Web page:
Through culinary and reflective journaling, students can become empowered to consider broadly and deeply what they are learning and what they need to do in the future. Your role is simply to encourage them to write.
By Dr. Fred Mayo, CHE, CHT
Last month, we discussed helping students take charge of their lives by using peer coaching. This month’s column is about using journals, a powerful strategy to assist students in taking charge of their education and their lives.
The use of journals has a long and productive history in education. They have been used at all levels of education for a wide range of purposes. They have been used to foster creative-writing skills, research interests, interpersonal skills, intellectual reflection, personal rumination and critical thinking. Inviting—or requiring—students to keep journals in a way to encourage them to write, and writing is one of the most effective a ways to clarify thinking and improve writing, something we want to promote in all our students.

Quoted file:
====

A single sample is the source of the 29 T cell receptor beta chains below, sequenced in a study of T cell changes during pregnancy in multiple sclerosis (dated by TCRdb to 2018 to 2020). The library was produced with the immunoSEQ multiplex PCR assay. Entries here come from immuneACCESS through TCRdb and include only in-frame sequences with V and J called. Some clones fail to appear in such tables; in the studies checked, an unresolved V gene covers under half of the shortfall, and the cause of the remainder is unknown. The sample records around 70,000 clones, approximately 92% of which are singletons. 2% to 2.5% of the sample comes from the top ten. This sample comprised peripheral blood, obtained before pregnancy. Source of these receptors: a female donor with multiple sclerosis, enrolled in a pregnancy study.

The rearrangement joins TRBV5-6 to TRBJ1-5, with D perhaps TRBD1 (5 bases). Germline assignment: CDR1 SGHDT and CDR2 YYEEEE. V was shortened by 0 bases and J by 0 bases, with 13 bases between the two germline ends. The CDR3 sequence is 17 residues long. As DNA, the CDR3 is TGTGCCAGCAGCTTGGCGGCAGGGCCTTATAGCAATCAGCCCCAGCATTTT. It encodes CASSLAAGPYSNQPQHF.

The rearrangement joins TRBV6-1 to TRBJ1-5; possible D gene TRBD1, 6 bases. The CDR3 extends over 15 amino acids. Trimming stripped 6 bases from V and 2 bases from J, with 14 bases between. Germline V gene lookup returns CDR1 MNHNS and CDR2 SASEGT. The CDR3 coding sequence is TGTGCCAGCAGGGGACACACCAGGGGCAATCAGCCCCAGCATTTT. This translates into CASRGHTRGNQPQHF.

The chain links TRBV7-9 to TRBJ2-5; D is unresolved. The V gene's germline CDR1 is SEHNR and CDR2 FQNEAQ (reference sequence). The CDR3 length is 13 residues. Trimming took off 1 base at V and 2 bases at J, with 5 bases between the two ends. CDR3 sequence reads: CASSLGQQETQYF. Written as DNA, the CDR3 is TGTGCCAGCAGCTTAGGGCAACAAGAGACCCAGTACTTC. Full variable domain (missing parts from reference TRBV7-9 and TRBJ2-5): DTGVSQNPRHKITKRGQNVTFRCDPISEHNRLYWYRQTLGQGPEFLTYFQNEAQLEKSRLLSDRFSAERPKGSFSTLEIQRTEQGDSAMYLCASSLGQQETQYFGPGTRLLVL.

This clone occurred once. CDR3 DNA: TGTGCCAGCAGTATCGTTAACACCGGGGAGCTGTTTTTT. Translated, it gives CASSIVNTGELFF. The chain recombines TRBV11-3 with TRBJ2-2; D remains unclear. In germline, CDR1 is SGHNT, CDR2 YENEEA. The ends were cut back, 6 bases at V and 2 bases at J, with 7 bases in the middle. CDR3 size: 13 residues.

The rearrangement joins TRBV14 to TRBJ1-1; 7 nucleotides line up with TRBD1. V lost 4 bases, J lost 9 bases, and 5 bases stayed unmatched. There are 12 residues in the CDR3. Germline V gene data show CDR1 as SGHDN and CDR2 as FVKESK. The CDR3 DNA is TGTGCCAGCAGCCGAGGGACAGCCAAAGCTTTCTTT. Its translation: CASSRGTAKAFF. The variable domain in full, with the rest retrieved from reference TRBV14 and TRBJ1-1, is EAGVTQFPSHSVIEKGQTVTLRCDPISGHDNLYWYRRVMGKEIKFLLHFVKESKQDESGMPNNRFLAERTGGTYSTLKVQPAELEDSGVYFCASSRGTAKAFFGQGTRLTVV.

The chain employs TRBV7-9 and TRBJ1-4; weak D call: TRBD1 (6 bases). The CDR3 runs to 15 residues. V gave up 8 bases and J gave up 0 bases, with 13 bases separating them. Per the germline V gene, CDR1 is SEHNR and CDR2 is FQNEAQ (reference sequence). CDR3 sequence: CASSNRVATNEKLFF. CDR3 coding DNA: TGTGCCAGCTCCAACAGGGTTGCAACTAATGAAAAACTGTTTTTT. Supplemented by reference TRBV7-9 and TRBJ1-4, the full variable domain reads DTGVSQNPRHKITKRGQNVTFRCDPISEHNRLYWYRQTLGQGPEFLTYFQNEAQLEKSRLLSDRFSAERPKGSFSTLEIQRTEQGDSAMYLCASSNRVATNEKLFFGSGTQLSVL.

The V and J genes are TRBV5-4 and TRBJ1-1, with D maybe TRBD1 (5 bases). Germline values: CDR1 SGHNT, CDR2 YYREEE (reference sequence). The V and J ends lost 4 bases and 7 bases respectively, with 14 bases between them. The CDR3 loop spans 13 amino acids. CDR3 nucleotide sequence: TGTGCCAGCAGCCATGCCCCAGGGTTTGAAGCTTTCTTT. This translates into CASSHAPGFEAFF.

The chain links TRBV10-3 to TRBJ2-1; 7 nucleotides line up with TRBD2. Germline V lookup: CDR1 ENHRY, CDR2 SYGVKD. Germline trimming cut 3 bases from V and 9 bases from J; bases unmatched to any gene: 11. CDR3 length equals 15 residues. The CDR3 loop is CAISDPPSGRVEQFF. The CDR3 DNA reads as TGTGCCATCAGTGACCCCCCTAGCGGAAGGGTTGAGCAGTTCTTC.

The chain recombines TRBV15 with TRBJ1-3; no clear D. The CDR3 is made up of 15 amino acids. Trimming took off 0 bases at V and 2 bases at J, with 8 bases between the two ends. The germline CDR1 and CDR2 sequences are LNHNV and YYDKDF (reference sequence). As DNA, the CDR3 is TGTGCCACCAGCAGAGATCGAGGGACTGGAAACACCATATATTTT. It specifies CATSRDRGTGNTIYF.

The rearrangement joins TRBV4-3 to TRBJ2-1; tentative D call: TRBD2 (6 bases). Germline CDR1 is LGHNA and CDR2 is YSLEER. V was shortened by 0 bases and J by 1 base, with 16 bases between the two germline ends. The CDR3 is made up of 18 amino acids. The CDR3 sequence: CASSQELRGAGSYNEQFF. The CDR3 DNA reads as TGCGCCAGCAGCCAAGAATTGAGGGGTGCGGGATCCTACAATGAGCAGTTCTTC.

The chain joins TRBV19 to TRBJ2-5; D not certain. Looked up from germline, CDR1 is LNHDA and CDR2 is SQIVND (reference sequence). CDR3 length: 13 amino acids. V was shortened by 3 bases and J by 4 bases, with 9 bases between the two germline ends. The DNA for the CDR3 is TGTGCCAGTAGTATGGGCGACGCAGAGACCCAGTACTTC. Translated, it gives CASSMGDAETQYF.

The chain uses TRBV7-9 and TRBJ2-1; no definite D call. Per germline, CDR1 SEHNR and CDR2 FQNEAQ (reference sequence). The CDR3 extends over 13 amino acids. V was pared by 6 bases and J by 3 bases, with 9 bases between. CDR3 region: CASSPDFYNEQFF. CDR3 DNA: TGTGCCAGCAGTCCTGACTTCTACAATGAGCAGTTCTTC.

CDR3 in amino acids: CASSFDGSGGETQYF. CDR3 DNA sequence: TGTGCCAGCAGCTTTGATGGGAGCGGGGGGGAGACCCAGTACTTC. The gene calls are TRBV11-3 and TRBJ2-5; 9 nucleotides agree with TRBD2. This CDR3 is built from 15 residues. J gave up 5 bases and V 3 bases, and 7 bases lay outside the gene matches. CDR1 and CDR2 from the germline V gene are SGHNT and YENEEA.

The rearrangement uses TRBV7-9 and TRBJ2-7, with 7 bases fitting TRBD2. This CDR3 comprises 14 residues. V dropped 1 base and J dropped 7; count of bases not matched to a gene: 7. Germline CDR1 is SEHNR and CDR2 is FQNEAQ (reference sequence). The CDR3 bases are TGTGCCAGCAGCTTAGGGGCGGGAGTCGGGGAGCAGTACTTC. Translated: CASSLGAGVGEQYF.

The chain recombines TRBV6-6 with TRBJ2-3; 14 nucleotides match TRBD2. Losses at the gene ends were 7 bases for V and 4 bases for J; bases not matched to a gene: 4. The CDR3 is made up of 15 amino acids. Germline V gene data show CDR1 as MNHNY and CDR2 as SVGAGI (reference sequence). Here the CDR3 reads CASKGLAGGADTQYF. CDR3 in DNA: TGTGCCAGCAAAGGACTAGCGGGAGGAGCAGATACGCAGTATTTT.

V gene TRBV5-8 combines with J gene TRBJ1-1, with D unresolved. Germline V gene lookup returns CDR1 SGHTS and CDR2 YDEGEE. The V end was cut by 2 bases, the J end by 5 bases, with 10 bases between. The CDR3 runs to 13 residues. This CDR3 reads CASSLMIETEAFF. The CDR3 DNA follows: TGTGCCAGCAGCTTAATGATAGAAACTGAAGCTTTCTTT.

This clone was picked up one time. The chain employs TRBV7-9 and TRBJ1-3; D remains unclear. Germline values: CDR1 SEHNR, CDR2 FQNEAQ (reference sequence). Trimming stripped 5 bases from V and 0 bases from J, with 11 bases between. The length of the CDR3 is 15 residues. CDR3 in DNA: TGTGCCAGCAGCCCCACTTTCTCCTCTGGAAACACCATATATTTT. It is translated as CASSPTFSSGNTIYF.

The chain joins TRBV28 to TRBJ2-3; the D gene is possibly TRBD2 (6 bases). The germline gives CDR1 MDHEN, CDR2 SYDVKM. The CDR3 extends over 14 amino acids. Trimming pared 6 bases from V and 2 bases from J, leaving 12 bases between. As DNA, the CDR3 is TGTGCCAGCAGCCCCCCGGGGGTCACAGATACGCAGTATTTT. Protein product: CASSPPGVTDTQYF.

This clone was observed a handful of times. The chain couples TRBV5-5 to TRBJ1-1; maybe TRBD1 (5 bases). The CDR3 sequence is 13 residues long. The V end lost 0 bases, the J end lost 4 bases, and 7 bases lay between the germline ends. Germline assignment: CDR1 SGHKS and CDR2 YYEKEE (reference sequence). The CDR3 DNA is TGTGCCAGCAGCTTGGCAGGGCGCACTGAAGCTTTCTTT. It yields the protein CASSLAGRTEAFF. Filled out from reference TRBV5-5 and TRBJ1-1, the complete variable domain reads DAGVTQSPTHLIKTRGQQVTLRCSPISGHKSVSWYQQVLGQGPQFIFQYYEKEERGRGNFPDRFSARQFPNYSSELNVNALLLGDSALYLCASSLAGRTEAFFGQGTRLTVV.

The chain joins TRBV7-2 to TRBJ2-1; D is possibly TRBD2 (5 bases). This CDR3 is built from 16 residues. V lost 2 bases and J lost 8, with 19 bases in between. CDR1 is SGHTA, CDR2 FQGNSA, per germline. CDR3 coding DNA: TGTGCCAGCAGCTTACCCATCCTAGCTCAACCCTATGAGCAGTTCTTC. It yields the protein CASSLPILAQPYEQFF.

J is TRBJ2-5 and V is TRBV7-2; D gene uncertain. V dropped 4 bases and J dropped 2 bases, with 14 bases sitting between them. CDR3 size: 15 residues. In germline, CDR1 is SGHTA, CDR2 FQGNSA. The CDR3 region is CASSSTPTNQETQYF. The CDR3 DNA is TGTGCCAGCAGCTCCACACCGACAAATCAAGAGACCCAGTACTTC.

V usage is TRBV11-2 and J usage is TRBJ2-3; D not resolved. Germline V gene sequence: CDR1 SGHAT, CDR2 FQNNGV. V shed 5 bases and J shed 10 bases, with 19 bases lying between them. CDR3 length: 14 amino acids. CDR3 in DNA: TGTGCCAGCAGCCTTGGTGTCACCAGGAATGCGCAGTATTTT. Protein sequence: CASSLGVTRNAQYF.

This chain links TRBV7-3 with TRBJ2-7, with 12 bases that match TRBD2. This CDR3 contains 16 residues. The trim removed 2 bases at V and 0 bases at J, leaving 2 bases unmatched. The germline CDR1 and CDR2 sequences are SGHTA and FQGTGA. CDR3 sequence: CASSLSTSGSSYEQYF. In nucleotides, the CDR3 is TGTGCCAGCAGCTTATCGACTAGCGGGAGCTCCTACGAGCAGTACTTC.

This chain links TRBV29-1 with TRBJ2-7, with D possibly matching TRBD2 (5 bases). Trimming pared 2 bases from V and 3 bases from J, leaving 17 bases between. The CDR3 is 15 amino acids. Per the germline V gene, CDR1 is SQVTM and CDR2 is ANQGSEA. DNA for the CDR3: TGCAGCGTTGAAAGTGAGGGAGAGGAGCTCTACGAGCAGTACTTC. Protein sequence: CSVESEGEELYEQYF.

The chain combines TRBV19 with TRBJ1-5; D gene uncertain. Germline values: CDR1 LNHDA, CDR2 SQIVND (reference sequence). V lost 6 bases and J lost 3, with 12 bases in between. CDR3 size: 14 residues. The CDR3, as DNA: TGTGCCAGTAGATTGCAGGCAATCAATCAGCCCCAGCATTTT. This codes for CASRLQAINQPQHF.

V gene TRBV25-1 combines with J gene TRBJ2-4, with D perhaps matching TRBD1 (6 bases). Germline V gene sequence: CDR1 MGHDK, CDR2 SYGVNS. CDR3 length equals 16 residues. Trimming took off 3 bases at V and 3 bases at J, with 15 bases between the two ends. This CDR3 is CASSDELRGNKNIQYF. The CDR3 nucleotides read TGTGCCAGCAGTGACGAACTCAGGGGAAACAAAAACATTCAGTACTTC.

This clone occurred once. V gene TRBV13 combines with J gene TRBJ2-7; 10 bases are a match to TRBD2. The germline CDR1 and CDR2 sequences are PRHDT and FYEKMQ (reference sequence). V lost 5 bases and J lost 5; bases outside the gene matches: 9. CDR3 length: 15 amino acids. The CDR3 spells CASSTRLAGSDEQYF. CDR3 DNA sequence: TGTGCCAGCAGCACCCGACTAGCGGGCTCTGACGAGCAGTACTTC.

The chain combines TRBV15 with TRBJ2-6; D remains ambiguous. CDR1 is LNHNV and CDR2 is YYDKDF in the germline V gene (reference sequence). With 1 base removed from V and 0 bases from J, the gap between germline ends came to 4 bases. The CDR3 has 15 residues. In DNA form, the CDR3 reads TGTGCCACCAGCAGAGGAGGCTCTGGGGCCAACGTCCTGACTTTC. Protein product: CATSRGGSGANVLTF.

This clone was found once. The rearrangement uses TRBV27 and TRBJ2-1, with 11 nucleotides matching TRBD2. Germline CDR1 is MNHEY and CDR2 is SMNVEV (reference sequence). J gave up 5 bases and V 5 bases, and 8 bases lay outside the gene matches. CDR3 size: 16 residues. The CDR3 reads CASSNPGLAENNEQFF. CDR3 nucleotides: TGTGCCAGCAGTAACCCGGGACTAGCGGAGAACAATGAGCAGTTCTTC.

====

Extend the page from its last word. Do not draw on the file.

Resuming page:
Many successful chefs have kept journals of good recipes, ingredient combinations, plate presentations, food events and menu ideas. They become repositories of good ideas to which the chefs can refer when needing to come up with new ideas or new practices. They are also very helpful in reviewing the progress and development of a chef’s thinking and career growth.
Some culinary faculty members encourage students to keep culinary journals while they are in school, as well, so that the students develop the habit of collecting and reviewing information. It builds good habits of note-taking for the future. In some schools, faculty members collect and read the journals, but most just encourage students to keep journals and use other techniques—tests, papers, cooking assignments and observation of performance—for evaluative purposes.